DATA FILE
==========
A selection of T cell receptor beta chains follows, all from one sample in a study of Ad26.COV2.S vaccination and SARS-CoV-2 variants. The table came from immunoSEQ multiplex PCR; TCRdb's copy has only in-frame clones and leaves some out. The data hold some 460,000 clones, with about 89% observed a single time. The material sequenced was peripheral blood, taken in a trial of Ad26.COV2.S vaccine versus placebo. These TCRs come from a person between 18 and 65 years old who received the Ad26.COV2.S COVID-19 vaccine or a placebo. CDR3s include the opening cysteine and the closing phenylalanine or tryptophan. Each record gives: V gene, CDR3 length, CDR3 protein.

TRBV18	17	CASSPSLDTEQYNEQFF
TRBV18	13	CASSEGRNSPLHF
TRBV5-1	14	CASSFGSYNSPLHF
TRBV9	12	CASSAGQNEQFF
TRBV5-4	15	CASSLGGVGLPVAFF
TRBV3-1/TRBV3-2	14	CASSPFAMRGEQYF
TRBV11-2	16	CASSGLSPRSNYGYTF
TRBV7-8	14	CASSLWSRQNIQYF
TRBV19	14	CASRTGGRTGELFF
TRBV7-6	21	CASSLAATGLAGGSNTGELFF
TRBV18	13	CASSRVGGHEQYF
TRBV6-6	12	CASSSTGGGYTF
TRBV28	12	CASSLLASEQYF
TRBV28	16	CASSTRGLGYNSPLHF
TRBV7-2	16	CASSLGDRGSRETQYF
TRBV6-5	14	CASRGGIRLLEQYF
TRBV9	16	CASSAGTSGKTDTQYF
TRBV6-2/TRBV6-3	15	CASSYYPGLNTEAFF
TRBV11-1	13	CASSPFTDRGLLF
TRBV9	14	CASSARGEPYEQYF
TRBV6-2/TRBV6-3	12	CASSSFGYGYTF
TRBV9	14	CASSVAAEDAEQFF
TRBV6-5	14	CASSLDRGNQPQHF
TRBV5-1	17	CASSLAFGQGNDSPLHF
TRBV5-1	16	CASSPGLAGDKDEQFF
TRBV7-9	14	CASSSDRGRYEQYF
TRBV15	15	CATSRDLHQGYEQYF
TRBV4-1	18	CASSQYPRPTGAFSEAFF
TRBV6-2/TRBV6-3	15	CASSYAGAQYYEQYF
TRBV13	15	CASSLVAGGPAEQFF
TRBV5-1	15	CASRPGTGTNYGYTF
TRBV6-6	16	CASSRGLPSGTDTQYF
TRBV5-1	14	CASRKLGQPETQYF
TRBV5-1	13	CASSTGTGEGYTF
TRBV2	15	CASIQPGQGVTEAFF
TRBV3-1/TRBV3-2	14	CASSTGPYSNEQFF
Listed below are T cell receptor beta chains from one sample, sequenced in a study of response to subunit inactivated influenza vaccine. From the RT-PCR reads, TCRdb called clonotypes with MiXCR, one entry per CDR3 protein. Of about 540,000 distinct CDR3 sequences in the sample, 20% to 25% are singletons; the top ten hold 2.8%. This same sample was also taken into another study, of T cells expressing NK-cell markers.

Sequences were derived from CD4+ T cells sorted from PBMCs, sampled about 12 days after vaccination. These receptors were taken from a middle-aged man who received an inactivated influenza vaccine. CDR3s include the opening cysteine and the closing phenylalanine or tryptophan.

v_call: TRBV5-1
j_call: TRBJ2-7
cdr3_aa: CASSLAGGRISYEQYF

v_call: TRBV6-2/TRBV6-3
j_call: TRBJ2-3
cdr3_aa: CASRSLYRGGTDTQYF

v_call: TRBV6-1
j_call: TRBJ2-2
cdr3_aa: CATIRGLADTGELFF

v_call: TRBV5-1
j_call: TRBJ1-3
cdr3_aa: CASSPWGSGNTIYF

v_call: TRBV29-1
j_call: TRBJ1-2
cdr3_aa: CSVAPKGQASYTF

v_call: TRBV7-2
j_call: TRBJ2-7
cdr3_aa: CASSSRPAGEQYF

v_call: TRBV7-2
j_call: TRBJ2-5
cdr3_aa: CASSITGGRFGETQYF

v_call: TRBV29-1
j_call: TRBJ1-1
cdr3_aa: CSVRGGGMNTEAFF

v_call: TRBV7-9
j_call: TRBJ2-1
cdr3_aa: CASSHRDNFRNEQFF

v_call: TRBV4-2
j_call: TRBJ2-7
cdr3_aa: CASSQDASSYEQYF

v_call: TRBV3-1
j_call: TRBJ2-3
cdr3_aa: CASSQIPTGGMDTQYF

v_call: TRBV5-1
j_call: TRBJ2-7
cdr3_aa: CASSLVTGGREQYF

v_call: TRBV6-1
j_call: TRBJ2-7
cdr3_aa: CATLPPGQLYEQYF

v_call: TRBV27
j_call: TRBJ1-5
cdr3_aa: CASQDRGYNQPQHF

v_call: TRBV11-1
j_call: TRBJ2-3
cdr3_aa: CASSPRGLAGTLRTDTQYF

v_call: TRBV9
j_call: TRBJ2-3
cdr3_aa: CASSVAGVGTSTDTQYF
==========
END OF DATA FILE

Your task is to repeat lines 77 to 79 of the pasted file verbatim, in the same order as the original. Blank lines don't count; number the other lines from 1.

j_call: TRBJ2-7
cdr3_aa: CATLPPGQLYEQYF

v_call: TRBV27